Consumers in Tunisia feel the bite of oil price hikes.

Tunisia is well regarded by the international financial press for its macroeconomic stability. From the average annual growth of the country's per capita income for the past decade at 5.9 percent-based on International Monetary Fund (IMF) statistics and including an estimate for 2007-it would appear that Tunisia's consumers are participating in the country's economic growth.

The per capita number is all the more significant because Tunisia's average annual growth in GDP for the past decade is 5.0 percent. Per capita growth exceeds this figure by nearly 1.0 percent. In fact, for every year of the past decade, with the exception of 1998, per capita income growth was higher than GDP growth.

The graph above, though, gives two reasons to cast doubt on the seeming favorable situation of the country's consumers. The chart plots price pressure-not necessarily a measure of how consumers are spending their money. Two of the several consumer price indexes (CPI) maintained by Tunisia's Institut National de la Statistique. The line in dark red is the overall index and the line in yellow tracks prices for leisure related products and services.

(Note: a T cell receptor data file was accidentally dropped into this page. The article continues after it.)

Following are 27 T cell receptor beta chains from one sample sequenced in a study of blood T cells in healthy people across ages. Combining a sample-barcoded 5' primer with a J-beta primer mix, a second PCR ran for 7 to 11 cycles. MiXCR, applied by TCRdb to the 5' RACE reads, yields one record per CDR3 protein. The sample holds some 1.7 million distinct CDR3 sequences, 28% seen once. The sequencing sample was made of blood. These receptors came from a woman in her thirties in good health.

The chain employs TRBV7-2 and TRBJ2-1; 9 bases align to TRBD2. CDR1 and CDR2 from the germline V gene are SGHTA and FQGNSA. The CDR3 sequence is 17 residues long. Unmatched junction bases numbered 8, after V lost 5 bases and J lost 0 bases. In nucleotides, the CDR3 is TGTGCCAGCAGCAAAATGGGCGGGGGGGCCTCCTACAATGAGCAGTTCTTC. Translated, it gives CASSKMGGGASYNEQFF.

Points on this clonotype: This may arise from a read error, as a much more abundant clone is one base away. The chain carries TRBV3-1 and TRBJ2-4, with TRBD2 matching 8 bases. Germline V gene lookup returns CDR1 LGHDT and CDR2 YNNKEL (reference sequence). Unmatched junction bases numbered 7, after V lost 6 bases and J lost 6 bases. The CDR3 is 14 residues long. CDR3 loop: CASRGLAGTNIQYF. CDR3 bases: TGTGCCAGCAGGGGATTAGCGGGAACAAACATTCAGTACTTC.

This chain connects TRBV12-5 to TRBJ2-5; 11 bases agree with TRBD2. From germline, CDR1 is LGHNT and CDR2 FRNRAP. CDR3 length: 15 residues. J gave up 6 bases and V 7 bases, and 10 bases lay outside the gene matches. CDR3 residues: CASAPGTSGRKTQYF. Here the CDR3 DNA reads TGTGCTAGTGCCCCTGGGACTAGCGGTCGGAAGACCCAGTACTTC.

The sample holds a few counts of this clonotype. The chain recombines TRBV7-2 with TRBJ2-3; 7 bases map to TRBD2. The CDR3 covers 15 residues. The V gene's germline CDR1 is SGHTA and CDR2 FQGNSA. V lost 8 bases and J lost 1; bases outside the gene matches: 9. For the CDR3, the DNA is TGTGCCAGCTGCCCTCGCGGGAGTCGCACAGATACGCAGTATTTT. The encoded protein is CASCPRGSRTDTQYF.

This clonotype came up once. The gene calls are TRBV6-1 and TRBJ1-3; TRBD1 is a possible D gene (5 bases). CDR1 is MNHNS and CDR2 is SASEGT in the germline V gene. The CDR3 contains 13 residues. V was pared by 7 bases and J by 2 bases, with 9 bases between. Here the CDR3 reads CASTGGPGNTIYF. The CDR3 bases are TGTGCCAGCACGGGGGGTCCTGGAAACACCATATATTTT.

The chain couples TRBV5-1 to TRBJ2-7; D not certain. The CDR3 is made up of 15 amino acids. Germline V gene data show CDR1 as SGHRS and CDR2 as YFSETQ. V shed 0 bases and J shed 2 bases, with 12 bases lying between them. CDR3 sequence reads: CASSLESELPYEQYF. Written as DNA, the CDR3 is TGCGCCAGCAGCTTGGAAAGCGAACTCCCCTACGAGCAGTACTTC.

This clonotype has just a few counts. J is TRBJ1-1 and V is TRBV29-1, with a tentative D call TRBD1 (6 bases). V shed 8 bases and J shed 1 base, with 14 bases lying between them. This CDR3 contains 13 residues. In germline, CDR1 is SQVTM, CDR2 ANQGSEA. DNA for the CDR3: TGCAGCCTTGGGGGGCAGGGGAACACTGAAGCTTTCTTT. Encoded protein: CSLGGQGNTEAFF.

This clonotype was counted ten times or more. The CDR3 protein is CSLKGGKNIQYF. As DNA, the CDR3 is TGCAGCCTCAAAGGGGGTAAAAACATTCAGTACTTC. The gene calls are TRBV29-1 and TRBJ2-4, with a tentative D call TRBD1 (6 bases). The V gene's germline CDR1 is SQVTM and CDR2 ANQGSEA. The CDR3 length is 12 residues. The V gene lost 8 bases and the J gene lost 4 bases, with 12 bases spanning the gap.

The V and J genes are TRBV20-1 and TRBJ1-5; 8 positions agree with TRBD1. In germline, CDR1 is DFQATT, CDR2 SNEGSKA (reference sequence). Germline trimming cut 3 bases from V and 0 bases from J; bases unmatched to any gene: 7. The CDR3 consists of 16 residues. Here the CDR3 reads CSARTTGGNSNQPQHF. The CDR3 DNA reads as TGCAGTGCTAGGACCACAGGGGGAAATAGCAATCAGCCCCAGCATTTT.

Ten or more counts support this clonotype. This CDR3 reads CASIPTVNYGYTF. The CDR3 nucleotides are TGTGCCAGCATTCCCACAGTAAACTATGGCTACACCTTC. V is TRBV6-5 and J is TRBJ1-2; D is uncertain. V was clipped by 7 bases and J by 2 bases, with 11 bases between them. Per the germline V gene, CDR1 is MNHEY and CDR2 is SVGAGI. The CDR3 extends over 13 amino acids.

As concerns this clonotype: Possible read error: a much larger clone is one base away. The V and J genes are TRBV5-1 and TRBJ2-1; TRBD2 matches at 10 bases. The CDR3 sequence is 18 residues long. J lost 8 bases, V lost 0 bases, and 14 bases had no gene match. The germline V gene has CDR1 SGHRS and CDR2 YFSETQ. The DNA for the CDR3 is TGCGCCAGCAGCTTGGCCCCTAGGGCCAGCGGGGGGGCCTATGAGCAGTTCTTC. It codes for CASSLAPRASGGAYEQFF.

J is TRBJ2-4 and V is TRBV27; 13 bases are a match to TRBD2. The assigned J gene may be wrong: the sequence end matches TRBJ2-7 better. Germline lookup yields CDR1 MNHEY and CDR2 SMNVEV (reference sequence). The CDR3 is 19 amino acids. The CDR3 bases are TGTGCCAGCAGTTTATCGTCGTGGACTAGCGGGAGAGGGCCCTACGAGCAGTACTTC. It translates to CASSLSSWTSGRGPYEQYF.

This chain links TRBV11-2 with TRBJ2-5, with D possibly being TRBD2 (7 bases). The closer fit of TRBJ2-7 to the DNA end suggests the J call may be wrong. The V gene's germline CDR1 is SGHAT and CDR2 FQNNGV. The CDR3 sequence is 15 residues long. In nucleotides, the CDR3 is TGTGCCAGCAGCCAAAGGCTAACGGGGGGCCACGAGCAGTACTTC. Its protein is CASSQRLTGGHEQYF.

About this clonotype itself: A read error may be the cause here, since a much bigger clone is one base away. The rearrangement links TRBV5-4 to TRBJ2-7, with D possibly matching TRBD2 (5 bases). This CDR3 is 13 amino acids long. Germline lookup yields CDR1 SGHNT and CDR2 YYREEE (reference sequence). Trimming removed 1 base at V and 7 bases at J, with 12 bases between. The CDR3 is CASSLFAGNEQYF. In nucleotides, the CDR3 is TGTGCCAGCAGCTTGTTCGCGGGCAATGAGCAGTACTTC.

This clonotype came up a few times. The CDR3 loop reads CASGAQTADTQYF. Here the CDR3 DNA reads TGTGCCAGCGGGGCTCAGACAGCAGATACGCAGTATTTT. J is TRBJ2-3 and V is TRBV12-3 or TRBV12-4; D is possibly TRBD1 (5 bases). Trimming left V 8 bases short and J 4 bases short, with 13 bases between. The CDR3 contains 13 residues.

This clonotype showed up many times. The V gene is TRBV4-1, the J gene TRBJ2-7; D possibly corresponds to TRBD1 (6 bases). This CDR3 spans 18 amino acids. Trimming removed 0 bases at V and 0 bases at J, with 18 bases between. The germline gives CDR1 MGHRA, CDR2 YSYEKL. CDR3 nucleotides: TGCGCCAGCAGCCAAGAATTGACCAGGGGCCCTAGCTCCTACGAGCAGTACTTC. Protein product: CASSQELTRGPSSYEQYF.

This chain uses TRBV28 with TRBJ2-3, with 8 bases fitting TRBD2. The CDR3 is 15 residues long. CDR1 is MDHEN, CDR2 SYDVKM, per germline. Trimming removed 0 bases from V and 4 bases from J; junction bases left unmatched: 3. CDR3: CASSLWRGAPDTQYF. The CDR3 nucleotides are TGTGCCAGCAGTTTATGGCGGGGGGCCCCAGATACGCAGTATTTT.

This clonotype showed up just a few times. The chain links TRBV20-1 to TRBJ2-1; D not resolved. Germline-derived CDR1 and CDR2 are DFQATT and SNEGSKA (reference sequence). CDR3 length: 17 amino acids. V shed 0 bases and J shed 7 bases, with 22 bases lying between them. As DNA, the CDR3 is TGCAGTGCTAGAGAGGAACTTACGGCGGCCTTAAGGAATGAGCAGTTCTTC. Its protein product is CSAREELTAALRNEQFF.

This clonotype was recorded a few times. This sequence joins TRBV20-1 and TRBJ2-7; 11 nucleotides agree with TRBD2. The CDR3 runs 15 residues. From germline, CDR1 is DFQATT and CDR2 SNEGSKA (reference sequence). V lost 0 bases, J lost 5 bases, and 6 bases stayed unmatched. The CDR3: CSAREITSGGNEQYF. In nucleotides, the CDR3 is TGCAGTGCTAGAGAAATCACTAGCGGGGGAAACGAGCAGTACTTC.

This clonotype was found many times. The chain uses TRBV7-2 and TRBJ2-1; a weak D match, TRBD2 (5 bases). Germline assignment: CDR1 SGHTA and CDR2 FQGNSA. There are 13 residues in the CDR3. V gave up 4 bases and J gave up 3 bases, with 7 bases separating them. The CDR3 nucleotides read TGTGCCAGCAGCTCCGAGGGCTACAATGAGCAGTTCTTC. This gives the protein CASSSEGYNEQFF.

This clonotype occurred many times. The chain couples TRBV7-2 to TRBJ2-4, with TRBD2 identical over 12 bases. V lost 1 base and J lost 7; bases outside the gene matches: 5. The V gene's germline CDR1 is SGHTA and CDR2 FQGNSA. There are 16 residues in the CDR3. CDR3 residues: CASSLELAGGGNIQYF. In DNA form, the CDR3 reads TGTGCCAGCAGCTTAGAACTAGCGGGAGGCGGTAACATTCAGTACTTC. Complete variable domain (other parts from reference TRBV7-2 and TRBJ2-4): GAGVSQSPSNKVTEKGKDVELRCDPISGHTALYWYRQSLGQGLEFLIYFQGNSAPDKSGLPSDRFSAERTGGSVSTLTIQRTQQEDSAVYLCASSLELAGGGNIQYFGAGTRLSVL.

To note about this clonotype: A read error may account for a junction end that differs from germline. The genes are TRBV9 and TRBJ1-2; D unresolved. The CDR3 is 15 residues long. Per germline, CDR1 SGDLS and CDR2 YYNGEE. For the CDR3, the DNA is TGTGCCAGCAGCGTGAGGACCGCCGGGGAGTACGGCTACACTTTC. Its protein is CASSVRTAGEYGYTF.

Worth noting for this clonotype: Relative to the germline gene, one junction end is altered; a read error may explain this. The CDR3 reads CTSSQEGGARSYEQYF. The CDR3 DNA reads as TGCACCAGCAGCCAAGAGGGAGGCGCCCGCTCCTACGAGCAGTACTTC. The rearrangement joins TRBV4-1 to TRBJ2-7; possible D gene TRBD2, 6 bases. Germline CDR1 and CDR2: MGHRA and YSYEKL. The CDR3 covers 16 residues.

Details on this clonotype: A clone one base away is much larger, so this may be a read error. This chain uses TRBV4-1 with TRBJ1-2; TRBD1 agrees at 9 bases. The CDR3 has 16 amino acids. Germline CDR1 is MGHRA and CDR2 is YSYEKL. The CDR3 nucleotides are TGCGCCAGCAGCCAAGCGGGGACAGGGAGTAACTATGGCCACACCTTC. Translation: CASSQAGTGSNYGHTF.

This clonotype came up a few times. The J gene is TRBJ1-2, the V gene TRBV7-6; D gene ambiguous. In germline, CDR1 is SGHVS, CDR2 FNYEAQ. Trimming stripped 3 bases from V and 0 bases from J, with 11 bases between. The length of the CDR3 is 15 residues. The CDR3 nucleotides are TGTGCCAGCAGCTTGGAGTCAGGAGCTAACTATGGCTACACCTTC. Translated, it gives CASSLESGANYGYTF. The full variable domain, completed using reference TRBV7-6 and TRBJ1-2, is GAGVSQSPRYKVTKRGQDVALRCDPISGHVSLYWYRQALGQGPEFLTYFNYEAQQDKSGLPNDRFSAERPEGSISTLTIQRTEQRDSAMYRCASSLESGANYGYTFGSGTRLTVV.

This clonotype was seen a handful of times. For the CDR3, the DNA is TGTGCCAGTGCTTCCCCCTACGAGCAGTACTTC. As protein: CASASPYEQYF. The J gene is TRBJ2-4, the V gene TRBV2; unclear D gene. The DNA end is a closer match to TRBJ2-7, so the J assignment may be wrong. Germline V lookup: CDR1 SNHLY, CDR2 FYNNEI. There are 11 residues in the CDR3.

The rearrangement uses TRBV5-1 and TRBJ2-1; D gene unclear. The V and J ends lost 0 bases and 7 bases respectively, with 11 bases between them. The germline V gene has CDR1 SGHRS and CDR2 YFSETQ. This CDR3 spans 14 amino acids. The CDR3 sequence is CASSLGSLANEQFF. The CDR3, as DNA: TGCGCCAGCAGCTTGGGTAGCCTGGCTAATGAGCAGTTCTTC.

Note, first of all, that after a decline in the first few months of 2004, the overall price index grew slowly until June 2004 when it appeared to reach a plateau. The CPI line stays flat all the way until March 2005, spikes then declines slightly before resuming a steep upward track.

The yellow line, representing leisure expenses, follows a similar course. From an unexciting 2004 start, leisure expenses are nearly parallel with the overall CPI, with the exception of the lack of a spike starting in March 2005. The parallel course stops in October 2005 when the growth in the leisure expenses index begins to falter.

During the first quarter 2006, the overall CPI ascends even more steeply, and by April 2006, when both...

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